One of the few issues that both Democrats and Republicans agree on is the poor condition of America’s transportation infrastructure, and the New York metro area is an especially egregious example. Its massively congested bridges and tunnels and shabby, crowded airports are a disgrace to America’s business and financial capital.
Why are these facilities so inadequate? For decades the Port Authority of New York & New Jersey has treated the airports, bridges and tunnels as cash cows, charging monopoly prices so it can subsidize inefficient, money-losing seaports, bus terminals, a transit line, and various real-estate projects. Managers of those facilities would have much stronger incentives to cut costs and increase productivity if unwilling airport and toll bridge customers were not subsidizing them.
The inspiration for the Port Authority’s creation in 1921 was the Port of London Authority. The idea was to end the politicization of public works development by substituting engineers and other professionals for politicians. The model also called for extreme centralization, with all the facilities putting their revenues into a common pool for the benefit of all.
This model clearly has not stood the test of time. The Port Authority is highly politicized, and its centralized model has led directly to treating its captive customers as cash cows to provide the revenues for political projects in both states. The price of this goes far beyond embarrassment at scandals and boondoggles. It also means metro area residents now suffer the worst traffic congestion in the nation and must use the three worst of America’s 30 largest airports. PATH is the least efficient heavy-rail transit system in the country, and the seaports rank a dismal 22nd in productivity among the world’s 26 largest container ports.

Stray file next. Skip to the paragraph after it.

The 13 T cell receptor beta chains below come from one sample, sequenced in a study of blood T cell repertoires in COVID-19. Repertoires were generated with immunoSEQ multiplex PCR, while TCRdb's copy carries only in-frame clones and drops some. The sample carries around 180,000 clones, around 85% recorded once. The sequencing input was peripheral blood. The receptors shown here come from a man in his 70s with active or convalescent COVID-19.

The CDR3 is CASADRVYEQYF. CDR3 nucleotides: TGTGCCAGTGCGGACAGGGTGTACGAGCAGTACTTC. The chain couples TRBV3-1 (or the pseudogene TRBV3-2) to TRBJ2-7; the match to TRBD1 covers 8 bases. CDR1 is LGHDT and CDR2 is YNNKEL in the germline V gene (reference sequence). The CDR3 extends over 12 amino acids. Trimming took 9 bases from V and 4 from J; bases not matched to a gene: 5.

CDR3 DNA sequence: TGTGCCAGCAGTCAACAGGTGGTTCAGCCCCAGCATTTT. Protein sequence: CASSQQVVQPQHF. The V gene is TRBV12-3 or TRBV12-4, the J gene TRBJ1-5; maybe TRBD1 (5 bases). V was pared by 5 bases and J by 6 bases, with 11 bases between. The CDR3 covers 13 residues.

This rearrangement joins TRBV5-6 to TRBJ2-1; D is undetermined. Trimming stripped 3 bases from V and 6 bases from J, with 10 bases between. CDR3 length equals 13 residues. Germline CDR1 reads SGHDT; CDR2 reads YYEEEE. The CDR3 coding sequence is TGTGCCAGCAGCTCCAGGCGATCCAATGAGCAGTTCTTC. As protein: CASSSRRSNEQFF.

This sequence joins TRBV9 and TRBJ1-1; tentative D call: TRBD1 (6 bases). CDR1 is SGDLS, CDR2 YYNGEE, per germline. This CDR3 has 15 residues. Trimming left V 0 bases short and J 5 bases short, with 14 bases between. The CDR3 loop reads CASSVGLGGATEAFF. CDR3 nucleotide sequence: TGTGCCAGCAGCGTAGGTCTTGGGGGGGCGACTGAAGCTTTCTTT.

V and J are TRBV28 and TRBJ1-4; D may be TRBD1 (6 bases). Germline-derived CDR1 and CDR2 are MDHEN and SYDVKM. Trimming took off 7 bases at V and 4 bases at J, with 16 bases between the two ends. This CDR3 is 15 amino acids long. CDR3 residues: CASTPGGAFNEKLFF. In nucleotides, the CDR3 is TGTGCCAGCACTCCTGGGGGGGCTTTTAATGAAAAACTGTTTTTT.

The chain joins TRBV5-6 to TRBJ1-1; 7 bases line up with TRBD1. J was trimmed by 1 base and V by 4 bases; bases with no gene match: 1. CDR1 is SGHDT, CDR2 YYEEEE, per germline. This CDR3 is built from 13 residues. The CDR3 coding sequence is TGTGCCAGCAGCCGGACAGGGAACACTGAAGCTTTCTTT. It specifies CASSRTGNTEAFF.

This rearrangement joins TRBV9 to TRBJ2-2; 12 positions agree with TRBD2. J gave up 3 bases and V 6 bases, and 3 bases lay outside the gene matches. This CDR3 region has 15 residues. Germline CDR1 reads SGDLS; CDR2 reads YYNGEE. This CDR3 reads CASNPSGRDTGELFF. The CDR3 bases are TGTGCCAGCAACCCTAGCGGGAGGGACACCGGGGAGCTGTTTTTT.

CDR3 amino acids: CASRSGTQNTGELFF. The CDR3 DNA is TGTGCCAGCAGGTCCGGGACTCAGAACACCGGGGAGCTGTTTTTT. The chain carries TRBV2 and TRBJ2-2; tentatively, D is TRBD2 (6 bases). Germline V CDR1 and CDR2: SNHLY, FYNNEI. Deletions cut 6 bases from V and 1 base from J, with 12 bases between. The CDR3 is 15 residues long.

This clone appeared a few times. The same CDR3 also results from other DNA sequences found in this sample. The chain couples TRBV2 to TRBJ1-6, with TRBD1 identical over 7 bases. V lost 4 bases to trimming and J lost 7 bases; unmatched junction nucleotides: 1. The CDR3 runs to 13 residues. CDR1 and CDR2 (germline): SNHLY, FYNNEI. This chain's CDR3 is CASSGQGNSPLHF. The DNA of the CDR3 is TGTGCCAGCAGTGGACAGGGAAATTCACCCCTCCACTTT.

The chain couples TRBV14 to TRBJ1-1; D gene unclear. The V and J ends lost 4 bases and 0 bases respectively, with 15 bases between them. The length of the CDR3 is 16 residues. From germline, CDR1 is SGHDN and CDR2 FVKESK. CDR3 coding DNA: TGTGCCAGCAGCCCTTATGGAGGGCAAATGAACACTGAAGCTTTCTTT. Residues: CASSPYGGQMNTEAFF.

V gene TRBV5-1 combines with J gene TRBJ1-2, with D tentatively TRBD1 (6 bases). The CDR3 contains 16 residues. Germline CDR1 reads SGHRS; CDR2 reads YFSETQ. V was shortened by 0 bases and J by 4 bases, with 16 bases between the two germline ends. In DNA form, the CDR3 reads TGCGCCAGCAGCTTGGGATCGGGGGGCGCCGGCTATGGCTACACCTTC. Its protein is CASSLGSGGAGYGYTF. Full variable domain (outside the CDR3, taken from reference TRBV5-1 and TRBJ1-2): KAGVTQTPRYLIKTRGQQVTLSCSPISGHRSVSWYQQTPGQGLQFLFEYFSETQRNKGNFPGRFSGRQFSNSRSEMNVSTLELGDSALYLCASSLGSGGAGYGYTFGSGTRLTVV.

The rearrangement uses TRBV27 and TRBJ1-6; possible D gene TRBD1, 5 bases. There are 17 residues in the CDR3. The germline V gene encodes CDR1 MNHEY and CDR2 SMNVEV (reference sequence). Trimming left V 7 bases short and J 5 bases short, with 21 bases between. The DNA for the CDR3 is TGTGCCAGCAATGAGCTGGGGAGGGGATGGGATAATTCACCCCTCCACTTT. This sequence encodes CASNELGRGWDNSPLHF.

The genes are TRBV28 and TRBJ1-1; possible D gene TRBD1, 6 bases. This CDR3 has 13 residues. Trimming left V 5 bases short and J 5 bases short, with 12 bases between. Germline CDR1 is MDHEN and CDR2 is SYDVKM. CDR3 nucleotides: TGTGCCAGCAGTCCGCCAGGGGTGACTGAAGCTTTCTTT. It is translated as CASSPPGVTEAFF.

The highly centralized London model that inspired the Port Authority has been completely abandoned in recent decades. All of the U.K.’s ports have been separately privatized and compete with each other for business. So do London’s three major airports: Heathrow, Gatwick, and Stansted. Australia, Chile, France, and numerous other countries now obtain major transportation infrastructure via long-term public-private partnerships. In these “concession” agreements, the user-fee revenues of each airport, bridge or port is used to finance the construction, operation and ongoing maintenance of that specific facility, in a transparent manner. Limitations on price increases protect consumers wherever there are monopolistic aspects. No cash-cow captive customers there!
Companies that win competitions for these long-term concessions are motivated to finance their reconstruction, expansion, and modernization. For example, after they were privatized, London’s competing Heathrow and Gatwick airports both implemented non-stop express train service...
Robert W. Poole is the director of transportation policy and the Searle Freedom Trust Transportation Fellow at the Reason Foundation and the author of a new report sponsored by the Manhattan Institute, Reinventing the Port Authority of New York & New Jersey
Photo by Spencer Platt / Getty